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Ebook lending service shut down after authors accuse it of piracy

Ebook lending service shut down after authors accuse it of piracy


LendInk, an ebook lending site, was forced offline after a group of authors accused it of giving their books away without their permission.

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Ebook piracy is a legitimate problem that publishers have had no qualms attacking, but a lending site may have been caught in the crossfire after a group of authors mistook it for an illegal pirating site. CNET reports that LendInk, a site that helped owners of lending-enabled ebooks connect and swap titles via email, was shuttered after a group of authors noticed the site and felt it was offering up their work for free. The initial confusion appears to have stemmed from the fact that searching LendInk would bring up results for virtually any title in the Amazon Kindle or Barnes & Noble ebook libraries; the site itself was a member of Amazon's affiliate program, and would receive revenue when users clicked through to purchase titles. If a LendInk member had offered up one of their books for lending, however, a button would put the interested party in touch with the owner (both Amazon and Barnes & Noble allow limited-time lending for ebooks if the title has the feature enabled).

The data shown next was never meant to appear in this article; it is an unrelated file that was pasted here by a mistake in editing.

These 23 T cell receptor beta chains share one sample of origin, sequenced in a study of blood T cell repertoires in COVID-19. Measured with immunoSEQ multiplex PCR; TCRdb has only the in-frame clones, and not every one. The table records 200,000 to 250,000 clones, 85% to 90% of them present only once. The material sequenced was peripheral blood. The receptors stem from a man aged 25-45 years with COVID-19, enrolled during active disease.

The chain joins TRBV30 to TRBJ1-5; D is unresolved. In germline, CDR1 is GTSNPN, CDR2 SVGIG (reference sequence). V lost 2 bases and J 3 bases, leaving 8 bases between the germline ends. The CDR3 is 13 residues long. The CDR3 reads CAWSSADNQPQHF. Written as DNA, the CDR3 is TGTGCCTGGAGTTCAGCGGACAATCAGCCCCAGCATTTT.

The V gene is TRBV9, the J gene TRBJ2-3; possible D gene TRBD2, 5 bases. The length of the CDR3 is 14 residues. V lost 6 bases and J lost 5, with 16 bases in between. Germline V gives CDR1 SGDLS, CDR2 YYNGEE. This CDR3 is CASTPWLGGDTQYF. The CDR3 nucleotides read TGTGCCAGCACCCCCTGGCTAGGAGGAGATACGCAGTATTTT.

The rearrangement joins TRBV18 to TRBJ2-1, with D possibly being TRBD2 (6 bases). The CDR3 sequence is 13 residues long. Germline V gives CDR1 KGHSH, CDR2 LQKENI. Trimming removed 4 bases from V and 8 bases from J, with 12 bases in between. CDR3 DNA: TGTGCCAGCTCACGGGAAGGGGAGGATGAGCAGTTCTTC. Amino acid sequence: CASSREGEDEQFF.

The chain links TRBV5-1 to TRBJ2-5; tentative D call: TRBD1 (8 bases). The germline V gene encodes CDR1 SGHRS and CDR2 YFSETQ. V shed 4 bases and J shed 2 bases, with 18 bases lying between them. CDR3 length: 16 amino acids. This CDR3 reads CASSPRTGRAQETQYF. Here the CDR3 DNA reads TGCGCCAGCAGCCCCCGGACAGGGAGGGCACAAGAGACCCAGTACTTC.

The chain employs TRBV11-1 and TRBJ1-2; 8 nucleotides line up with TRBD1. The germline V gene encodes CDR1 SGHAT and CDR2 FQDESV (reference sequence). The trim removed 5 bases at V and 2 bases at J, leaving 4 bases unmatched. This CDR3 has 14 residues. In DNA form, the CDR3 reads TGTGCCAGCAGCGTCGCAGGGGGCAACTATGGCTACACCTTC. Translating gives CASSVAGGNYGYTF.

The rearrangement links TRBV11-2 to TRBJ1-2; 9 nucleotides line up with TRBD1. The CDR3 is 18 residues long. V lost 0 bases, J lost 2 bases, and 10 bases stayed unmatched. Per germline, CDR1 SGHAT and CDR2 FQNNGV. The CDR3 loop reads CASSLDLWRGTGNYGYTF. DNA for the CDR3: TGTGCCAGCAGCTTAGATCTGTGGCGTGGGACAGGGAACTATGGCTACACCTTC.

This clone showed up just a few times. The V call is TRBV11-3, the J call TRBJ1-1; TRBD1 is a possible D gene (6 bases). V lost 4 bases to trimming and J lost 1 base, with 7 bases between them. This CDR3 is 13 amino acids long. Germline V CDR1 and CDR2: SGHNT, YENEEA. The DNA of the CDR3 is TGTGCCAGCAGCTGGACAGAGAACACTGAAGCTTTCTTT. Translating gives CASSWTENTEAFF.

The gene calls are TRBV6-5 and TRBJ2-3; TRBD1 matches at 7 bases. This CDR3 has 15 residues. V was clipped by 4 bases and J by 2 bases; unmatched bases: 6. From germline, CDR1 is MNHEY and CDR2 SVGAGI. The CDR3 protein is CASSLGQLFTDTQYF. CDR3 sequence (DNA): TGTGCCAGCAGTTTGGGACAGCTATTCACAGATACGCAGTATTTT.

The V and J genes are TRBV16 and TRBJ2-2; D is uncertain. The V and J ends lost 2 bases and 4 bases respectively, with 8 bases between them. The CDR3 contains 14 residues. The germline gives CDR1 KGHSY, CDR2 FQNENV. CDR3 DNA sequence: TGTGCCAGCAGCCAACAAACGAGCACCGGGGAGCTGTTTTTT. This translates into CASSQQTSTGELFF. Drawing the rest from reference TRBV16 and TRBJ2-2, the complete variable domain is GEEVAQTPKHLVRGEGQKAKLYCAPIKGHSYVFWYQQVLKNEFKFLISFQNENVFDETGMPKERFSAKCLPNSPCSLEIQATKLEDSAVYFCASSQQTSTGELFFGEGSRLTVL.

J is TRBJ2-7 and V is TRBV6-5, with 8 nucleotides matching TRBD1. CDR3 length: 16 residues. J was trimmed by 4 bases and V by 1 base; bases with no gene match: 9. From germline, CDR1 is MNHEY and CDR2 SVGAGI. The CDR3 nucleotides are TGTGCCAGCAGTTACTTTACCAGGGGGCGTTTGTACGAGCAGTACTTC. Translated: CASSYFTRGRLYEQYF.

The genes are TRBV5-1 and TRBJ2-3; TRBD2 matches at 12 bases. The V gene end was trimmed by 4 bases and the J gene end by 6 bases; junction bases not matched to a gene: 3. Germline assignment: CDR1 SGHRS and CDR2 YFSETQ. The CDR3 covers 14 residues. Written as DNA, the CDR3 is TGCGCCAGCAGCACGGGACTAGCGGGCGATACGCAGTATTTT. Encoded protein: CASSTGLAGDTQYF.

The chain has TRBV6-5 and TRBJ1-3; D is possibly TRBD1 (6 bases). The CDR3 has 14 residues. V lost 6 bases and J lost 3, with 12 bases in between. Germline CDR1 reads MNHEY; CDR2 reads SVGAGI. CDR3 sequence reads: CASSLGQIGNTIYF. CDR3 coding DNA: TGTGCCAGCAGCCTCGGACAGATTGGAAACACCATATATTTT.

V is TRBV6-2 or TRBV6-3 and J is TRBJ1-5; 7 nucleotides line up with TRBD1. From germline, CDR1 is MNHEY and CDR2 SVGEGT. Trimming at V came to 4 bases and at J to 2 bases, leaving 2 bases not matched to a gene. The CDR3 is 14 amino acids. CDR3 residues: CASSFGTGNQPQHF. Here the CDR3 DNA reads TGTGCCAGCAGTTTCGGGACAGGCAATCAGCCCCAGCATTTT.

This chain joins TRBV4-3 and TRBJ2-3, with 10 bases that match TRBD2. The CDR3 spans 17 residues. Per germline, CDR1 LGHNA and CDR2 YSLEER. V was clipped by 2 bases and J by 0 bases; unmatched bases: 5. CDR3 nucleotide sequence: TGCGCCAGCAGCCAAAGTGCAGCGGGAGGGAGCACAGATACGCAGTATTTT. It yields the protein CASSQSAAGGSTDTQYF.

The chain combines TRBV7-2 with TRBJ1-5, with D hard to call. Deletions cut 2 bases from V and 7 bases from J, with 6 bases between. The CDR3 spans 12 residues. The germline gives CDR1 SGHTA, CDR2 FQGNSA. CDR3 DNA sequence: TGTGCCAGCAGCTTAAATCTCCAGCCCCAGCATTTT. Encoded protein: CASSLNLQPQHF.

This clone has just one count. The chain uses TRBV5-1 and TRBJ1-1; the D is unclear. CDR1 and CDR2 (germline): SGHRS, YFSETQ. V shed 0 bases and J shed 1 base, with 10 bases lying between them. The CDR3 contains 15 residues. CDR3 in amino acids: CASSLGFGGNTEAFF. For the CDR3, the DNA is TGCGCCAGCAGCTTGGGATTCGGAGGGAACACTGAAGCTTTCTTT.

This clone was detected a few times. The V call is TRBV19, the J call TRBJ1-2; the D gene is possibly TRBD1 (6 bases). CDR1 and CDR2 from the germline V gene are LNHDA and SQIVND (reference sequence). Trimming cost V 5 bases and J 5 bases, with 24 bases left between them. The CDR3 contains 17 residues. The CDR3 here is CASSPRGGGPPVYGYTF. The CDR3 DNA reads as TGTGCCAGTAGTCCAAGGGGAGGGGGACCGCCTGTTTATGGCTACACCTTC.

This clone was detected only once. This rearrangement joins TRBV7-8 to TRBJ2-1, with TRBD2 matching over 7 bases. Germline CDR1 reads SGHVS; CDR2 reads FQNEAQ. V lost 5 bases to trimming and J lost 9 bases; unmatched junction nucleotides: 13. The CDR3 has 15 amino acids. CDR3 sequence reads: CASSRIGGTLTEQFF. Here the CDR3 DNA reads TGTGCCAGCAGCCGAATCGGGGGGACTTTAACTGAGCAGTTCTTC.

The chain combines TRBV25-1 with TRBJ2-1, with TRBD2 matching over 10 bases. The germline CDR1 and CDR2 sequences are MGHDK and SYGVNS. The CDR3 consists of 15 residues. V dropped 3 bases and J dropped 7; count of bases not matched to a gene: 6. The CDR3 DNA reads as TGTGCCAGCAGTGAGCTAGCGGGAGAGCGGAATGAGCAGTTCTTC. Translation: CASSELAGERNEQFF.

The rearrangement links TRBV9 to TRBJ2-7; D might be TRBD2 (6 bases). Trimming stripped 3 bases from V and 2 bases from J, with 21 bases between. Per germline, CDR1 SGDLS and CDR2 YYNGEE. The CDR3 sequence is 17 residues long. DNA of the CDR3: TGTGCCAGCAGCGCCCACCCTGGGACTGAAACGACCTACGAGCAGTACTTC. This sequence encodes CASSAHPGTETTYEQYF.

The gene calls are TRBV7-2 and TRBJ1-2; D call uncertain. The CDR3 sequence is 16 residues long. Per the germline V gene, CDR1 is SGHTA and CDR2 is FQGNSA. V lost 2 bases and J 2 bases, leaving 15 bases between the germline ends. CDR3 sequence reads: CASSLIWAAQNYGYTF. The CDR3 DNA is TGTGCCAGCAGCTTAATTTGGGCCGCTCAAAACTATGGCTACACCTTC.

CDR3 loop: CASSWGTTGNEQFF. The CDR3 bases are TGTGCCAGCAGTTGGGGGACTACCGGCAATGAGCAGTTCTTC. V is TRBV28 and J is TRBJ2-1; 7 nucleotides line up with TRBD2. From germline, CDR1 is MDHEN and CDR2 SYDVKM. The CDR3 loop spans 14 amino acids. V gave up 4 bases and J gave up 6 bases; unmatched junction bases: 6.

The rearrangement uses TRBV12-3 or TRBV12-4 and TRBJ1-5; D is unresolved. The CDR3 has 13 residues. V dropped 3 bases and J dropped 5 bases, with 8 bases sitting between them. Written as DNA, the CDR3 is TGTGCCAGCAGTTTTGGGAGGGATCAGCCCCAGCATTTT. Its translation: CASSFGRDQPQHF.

After several authors noticed the site early this month, word spread on Twitter and across several bulletin boards. LendInk's owner, Dale Porter, told The Digital Media Machine that his ISP received "hundreds of threats regarding possible lawsuits" in response, which resulted in the site being taken down. As of this writing, has a notice stating that it is "Currently offline. Not due to DMCA complaints."

As for the authors themselves, John M. Davis writes on his own site that his issue with LendInk wasn't the book lending — though he does say it "exposes a loophole in the lending system" — but rather that the site was hosting the cover art for his books without permission. "If they would have simply asked permission to host my photos, I would have done it without question," he writes, "But there has to be a line somewhere. And after directly emailing the website and asking that my images be removed without response, my C&D letter proved to be the silver bullet."

It's unclear whether LendInk will return, with Porter writing on the site's Facebook page that he has been receiving personal threats in connection with the matter, and that "I am still deciding if it is worth bringing the site back up."